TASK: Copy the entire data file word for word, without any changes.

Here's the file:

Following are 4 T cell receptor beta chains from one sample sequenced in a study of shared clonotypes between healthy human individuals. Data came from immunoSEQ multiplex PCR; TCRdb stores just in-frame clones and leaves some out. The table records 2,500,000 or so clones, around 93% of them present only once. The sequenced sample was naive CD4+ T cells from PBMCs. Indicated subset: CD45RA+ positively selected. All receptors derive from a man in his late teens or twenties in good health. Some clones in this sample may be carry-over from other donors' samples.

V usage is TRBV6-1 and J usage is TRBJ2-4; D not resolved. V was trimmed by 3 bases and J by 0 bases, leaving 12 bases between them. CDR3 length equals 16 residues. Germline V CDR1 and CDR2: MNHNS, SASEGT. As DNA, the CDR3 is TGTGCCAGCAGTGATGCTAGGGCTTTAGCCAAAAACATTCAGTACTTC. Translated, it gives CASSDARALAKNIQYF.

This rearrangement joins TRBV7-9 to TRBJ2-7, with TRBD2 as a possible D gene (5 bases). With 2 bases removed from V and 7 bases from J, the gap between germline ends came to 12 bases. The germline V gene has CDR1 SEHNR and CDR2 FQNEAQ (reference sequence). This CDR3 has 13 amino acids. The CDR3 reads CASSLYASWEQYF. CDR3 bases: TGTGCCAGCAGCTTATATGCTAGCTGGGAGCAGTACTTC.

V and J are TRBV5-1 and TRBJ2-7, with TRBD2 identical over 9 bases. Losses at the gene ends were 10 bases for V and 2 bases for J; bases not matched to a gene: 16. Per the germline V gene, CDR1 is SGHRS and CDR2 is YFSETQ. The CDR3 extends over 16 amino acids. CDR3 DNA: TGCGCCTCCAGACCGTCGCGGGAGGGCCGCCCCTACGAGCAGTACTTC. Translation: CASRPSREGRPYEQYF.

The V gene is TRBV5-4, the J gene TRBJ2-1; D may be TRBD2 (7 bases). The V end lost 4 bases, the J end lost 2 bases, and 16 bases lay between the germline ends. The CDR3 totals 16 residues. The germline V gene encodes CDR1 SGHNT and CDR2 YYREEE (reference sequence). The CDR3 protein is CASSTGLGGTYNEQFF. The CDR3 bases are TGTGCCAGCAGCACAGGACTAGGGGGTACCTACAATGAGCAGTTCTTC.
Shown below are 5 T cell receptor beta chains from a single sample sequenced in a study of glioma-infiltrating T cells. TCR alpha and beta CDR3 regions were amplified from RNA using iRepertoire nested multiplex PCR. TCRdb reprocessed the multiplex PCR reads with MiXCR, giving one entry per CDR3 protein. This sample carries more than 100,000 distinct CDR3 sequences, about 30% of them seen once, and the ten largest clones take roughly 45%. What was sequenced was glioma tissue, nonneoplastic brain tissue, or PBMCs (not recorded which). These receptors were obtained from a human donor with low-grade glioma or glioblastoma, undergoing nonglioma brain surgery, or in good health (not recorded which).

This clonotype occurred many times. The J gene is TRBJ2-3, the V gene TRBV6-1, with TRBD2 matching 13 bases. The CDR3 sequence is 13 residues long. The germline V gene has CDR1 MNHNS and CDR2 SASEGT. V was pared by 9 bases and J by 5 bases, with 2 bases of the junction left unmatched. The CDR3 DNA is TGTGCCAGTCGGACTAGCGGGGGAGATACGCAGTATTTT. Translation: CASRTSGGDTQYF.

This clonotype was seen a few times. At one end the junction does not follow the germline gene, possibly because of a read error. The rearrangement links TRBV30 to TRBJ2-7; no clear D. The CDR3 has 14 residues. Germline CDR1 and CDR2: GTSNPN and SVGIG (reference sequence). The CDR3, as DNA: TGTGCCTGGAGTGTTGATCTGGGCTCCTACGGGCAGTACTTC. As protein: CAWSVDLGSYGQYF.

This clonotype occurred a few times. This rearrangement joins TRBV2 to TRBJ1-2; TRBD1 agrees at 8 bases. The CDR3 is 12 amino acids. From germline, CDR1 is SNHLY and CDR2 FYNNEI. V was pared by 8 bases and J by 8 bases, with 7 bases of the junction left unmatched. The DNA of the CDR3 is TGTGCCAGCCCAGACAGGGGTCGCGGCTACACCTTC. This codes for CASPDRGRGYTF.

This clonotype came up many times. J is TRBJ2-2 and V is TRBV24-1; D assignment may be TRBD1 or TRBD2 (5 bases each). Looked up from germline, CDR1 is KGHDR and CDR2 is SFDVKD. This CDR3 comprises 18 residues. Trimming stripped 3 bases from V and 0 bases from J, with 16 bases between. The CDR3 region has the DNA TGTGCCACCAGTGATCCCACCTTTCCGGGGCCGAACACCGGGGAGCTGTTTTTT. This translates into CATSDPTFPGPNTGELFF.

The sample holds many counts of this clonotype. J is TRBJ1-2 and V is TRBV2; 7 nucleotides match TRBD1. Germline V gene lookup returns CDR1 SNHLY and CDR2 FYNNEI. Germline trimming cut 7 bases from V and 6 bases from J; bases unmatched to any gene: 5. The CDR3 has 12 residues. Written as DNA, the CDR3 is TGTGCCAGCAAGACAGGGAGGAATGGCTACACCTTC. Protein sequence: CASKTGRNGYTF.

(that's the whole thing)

Following are 4 T cell receptor beta chains from one sample sequenced in a study of shared clonotypes between healthy human individuals. Data came from immunoSEQ multiplex PCR; TCRdb stores just in-frame clones and leaves some out. The table records 2,500,000 or so clones, around 93% of them present only once. The sequenced sample was naive CD4+ T cells from PBMCs. Indicated subset: CD45RA+ positively selected. All receptors derive from a man in his late teens or twenties in good health. Some clones in this sample may be carry-over from other donors' samples.

V usage is TRBV6-1 and J usage is TRBJ2-4; D not resolved. V was trimmed by 3 bases and J by 0 bases, leaving 12 bases between them. CDR3 length equals 16 residues. Germline V CDR1 and CDR2: MNHNS, SASEGT. As DNA, the CDR3 is TGTGCCAGCAGTGATGCTAGGGCTTTAGCCAAAAACATTCAGTACTTC. Translated, it gives CASSDARALAKNIQYF.

This rearrangement joins TRBV7-9 to TRBJ2-7, with TRBD2 as a possible D gene (5 bases). With 2 bases removed from V and 7 bases from J, the gap between germline ends came to 12 bases. The germline V gene has CDR1 SEHNR and CDR2 FQNEAQ (reference sequence). This CDR3 has 13 amino acids. The CDR3 reads CASSLYASWEQYF. CDR3 bases: TGTGCCAGCAGCTTATATGCTAGCTGGGAGCAGTACTTC.

V and J are TRBV5-1 and TRBJ2-7, with TRBD2 identical over 9 bases. Losses at the gene ends were 10 bases for V and 2 bases for J; bases not matched to a gene: 16. Per the germline V gene, CDR1 is SGHRS and CDR2 is YFSETQ. The CDR3 extends over 16 amino acids. CDR3 DNA: TGCGCCTCCAGACCGTCGCGGGAGGGCCGCCCCTACGAGCAGTACTTC. Translation: CASRPSREGRPYEQYF.

The V gene is TRBV5-4, the J gene TRBJ2-1; D may be TRBD2 (7 bases). The V end lost 4 bases, the J end lost 2 bases, and 16 bases lay between the germline ends. The CDR3 totals 16 residues. The germline V gene encodes CDR1 SGHNT and CDR2 YYREEE (reference sequence). The CDR3 protein is CASSTGLGGTYNEQFF. The CDR3 bases are TGTGCCAGCAGCACAGGACTAGGGGGTACCTACAATGAGCAGTTCTTC.
Shown below are 5 T cell receptor beta chains from a single sample sequenced in a study of glioma-infiltrating T cells. TCR alpha and beta CDR3 regions were amplified from RNA using iRepertoire nested multiplex PCR. TCRdb reprocessed the multiplex PCR reads with MiXCR, giving one entry per CDR3 protein. This sample carries more than 100,000 distinct CDR3 sequences, about 30% of them seen once, and the ten largest clones take roughly 45%. What was sequenced was glioma tissue, nonneoplastic brain tissue, or PBMCs (not recorded which). These receptors were obtained from a human donor with low-grade glioma or glioblastoma, undergoing nonglioma brain surgery, or in good health (not recorded which).

This clonotype occurred many times. The J gene is TRBJ2-3, the V gene TRBV6-1, with TRBD2 matching 13 bases. The CDR3 sequence is 13 residues long. The germline V gene has CDR1 MNHNS and CDR2 SASEGT. V was pared by 9 bases and J by 5 bases, with 2 bases of the junction left unmatched. The CDR3 DNA is TGTGCCAGTCGGACTAGCGGGGGAGATACGCAGTATTTT. Translation: CASRTSGGDTQYF.

This clonotype was seen a few times. At one end the junction does not follow the germline gene, possibly because of a read error. The rearrangement links TRBV30 to TRBJ2-7; no clear D. The CDR3 has 14 residues. Germline CDR1 and CDR2: GTSNPN and SVGIG (reference sequence). The CDR3, as DNA: TGTGCCTGGAGTGTTGATCTGGGCTCCTACGGGCAGTACTTC. As protein: CAWSVDLGSYGQYF.

This clonotype occurred a few times. This rearrangement joins TRBV2 to TRBJ1-2; TRBD1 agrees at 8 bases. The CDR3 is 12 amino acids. From germline, CDR1 is SNHLY and CDR2 FYNNEI. V was pared by 8 bases and J by 8 bases, with 7 bases of the junction left unmatched. The DNA of the CDR3 is TGTGCCAGCCCAGACAGGGGTCGCGGCTACACCTTC. This codes for CASPDRGRGYTF.

This clonotype came up many times. J is TRBJ2-2 and V is TRBV24-1; D assignment may be TRBD1 or TRBD2 (5 bases each). Looked up from germline, CDR1 is KGHDR and CDR2 is SFDVKD. This CDR3 comprises 18 residues. Trimming stripped 3 bases from V and 0 bases from J, with 16 bases between. The CDR3 region has the DNA TGTGCCACCAGTGATCCCACCTTTCCGGGGCCGAACACCGGGGAGCTGTTTTTT. This translates into CATSDPTFPGPNTGELFF.

The sample holds many counts of this clonotype. J is TRBJ1-2 and V is TRBV2; 7 nucleotides match TRBD1. Germline V gene lookup returns CDR1 SNHLY and CDR2 FYNNEI. Germline trimming cut 7 bases from V and 6 bases from J; bases unmatched to any gene: 5. The CDR3 has 12 residues. Written as DNA, the CDR3 is TGTGCCAGCAAGACAGGGAGGAATGGCTACACCTTC. Protein sequence: CASKTGRNGYTF.